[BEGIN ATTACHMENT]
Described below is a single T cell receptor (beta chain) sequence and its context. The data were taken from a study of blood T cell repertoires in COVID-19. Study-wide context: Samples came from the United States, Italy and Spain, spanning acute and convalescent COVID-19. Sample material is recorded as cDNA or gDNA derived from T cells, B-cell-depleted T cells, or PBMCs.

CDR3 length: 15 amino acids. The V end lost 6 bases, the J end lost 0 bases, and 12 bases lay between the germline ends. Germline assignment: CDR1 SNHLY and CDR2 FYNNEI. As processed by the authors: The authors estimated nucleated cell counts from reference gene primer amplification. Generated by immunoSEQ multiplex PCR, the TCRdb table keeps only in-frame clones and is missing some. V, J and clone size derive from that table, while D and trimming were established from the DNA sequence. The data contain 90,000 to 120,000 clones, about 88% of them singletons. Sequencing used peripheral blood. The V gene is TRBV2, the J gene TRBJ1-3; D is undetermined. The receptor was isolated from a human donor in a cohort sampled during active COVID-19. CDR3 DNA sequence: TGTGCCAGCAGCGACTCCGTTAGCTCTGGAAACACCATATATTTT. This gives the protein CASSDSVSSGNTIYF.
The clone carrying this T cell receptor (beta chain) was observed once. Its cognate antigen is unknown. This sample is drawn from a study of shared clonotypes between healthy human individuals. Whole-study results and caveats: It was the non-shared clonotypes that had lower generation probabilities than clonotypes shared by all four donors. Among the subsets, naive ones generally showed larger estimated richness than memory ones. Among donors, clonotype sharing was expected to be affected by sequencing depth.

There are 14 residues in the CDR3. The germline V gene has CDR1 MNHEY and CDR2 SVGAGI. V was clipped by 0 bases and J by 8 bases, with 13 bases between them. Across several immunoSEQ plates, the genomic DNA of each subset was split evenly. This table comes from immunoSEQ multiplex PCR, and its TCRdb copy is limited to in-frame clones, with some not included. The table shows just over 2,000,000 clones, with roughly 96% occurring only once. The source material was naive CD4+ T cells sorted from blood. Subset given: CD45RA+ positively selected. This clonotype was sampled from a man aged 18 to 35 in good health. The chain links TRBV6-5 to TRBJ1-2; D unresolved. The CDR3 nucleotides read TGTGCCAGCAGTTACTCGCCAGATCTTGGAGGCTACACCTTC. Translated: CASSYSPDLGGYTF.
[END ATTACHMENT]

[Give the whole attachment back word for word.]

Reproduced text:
Described below is a single T cell receptor (beta chain) sequence and its context. The data were taken from a study of blood T cell repertoires in COVID-19. Study-wide context: Samples came from the United States, Italy and Spain, spanning acute and convalescent COVID-19. Sample material is recorded as cDNA or gDNA derived from T cells, B-cell-depleted T cells, or PBMCs.

CDR3 length: 15 amino acids. The V end lost 6 bases, the J end lost 0 bases, and 12 bases lay between the germline ends. Germline assignment: CDR1 SNHLY and CDR2 FYNNEI. As processed by the authors: The authors estimated nucleated cell counts from reference gene primer amplification. Generated by immunoSEQ multiplex PCR, the TCRdb table keeps only in-frame clones and is missing some. V, J and clone size derive from that table, while D and trimming were established from the DNA sequence. The data contain 90,000 to 120,000 clones, about 88% of them singletons. Sequencing used peripheral blood. The V gene is TRBV2, the J gene TRBJ1-3; D is undetermined. The receptor was isolated from a human donor in a cohort sampled during active COVID-19. CDR3 DNA sequence: TGTGCCAGCAGCGACTCCGTTAGCTCTGGAAACACCATATATTTT. This gives the protein CASSDSVSSGNTIYF.
The clone carrying this T cell receptor (beta chain) was observed once. Its cognate antigen is unknown. This sample is drawn from a study of shared clonotypes between healthy human individuals. Whole-study results and caveats: It was the non-shared clonotypes that had lower generation probabilities than clonotypes shared by all four donors. Among the subsets, naive ones generally showed larger estimated richness than memory ones. Among donors, clonotype sharing was expected to be affected by sequencing depth.

There are 14 residues in the CDR3. The germline V gene has CDR1 MNHEY and CDR2 SVGAGI. V was clipped by 0 bases and J by 8 bases, with 13 bases between them. Across several immunoSEQ plates, the genomic DNA of each subset was split evenly. This table comes from immunoSEQ multiplex PCR, and its TCRdb copy is limited to in-frame clones, with some not included. The table shows just over 2,000,000 clones, with roughly 96% occurring only once. The source material was naive CD4+ T cells sorted from blood. Subset given: CD45RA+ positively selected. This clonotype was sampled from a man aged 18 to 35 in good health. The chain links TRBV6-5 to TRBJ1-2; D unresolved. The CDR3 nucleotides read TGTGCCAGCAGTTACTCGCCAGATCTTGGAGGCTACACCTTC. Translated: CASSYSPDLGGYTF.